There's a never a dull moment with Samuel L. Jackson and the award-winning actor proved that yet again during his appearance on Monday's episode of "Live! With Kelly and Michael" where things got really personal.
Jackson, who is promoting his latest film “Kingsman: The Secret Service,” took a few moments to reflect on some of his childhood memories and what life was like growing up in Chattanooga, Tennessee during the 1950s.
In doing so, he talked about some of the strong influences he had in his life including his Aunt Etna, an elementary school teacher, who taught Jackson how to read at the early age of two.
“She forced me to do a lot of things that I didn’t want to do when I was a kid. But of the things she made me do was read. So I was reading by the time I was two,” he admitted. “She used to take me to school, which was an interesting kind of thing because it was the country. My grandmother worked, she was a domestic, she was like ‘The Help.’ And my grandfather worked at a hotel during the day. So she [Aunt Etna] took me to school with her.”
“So when I was two, I sat back in her room…so when a kid couldn’t answer a question in her class she would go, ‘Sam…’ and I would answer the question, and then I would have to fight all lunch time, because all the fourth graders would go, ‘oh, you think you’re smart.’…and I’d have to fight because she made me answer questions, made them look dumb. So I was a good fighter and a smart kid.”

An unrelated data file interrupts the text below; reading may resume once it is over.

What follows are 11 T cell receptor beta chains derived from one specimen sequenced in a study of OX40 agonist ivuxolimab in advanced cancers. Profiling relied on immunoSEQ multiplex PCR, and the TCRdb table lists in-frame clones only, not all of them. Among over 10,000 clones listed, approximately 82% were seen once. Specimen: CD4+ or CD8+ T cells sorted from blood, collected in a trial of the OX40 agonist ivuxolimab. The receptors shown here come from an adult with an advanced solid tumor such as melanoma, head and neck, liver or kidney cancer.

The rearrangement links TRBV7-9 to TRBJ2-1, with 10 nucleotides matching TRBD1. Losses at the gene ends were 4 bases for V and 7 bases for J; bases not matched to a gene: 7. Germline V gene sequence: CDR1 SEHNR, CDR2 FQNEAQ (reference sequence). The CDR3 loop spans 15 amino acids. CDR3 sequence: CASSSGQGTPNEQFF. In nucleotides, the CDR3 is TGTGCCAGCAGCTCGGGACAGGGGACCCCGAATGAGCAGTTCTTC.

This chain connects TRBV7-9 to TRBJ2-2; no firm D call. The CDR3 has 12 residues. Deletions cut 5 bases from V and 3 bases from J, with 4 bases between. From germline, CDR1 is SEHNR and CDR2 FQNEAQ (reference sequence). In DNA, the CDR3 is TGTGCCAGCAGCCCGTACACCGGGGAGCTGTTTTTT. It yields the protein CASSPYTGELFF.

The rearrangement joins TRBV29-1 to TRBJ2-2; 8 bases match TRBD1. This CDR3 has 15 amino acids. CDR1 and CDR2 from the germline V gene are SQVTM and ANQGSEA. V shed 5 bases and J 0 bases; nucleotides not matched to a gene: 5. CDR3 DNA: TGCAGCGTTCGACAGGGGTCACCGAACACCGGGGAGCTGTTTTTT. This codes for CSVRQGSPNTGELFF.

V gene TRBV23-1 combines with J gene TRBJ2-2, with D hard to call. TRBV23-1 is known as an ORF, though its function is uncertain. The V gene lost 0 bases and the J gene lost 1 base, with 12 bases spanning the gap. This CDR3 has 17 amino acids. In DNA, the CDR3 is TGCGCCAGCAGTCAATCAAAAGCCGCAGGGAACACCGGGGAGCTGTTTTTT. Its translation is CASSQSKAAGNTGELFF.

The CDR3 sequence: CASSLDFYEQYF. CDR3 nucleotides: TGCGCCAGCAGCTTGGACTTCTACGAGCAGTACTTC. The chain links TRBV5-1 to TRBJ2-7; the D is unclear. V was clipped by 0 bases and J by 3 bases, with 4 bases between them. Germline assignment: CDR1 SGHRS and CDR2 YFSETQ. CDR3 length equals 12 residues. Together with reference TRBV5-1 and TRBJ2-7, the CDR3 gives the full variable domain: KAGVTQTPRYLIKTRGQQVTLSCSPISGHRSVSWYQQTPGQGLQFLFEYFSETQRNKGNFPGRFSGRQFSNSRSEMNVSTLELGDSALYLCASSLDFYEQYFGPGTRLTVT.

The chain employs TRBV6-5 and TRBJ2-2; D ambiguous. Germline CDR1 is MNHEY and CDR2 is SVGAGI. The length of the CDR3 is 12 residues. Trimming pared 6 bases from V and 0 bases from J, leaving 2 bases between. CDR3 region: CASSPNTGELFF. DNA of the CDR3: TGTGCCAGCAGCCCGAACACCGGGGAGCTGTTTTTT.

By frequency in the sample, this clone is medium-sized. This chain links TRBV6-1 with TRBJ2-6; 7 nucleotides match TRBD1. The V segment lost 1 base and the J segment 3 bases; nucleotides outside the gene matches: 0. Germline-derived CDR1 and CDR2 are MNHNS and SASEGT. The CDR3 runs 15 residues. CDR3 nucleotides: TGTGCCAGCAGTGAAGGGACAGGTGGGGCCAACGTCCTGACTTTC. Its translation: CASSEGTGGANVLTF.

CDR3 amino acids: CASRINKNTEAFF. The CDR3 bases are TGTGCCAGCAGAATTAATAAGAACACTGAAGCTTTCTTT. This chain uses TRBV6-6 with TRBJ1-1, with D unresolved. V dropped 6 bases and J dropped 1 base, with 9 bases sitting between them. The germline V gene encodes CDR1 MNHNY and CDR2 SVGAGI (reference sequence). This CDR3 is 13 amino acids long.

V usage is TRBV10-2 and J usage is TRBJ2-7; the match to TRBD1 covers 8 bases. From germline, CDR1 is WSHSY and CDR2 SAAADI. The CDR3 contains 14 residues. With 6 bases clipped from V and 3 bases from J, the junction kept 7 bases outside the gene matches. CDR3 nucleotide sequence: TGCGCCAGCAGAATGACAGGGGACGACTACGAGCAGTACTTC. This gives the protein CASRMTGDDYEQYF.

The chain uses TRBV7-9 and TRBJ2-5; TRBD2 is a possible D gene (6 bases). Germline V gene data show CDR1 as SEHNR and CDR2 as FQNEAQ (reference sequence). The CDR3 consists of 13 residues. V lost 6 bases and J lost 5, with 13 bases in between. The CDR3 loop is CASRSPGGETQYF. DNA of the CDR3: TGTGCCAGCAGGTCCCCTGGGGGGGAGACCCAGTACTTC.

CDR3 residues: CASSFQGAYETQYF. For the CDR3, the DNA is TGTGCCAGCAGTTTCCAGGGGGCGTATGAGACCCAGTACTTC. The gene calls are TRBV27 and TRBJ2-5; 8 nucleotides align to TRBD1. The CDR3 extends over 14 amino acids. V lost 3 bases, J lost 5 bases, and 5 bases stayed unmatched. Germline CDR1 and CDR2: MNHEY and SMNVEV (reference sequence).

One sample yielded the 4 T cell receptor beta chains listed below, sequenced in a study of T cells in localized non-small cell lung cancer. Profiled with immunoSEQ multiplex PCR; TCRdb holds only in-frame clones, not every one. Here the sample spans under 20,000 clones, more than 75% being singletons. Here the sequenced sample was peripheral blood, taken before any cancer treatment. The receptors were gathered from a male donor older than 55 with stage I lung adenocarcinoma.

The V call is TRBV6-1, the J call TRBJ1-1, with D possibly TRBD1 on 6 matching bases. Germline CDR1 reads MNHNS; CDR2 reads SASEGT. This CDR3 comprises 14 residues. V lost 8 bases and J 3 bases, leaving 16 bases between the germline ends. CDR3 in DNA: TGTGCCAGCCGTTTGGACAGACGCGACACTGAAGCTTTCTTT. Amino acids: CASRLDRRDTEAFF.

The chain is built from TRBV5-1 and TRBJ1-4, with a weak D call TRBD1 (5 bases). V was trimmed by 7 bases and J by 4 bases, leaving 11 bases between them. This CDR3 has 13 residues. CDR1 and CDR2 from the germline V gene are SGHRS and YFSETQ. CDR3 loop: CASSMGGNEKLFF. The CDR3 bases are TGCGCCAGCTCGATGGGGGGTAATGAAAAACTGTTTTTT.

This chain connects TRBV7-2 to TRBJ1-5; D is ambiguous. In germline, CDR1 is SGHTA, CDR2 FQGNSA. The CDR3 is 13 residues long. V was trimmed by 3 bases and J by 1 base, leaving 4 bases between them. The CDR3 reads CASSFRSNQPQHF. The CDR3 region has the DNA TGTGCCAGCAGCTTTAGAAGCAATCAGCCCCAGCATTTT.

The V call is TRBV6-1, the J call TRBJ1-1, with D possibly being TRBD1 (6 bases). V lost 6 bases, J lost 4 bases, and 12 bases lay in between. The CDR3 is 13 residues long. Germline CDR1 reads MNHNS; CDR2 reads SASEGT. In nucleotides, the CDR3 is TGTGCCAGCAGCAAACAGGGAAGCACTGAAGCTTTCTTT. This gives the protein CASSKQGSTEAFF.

Aside from his experiences in school, Jackson also weighed in on what life was like growing up in a city still saturated by segregation at the time -- and the lessons he learned that he'll never forget.
“I learned a lot of lessons that most people don’t have to learn today, or shouldn’t have to learn,” Jackson said. “But I learned how to conduct myself around the superior race in an interesting sort of way. You don’t look people in the eye, but I did because I didn’t know any better.”
Check out more of Samuel L. Jackson’s interview segment in the clip above.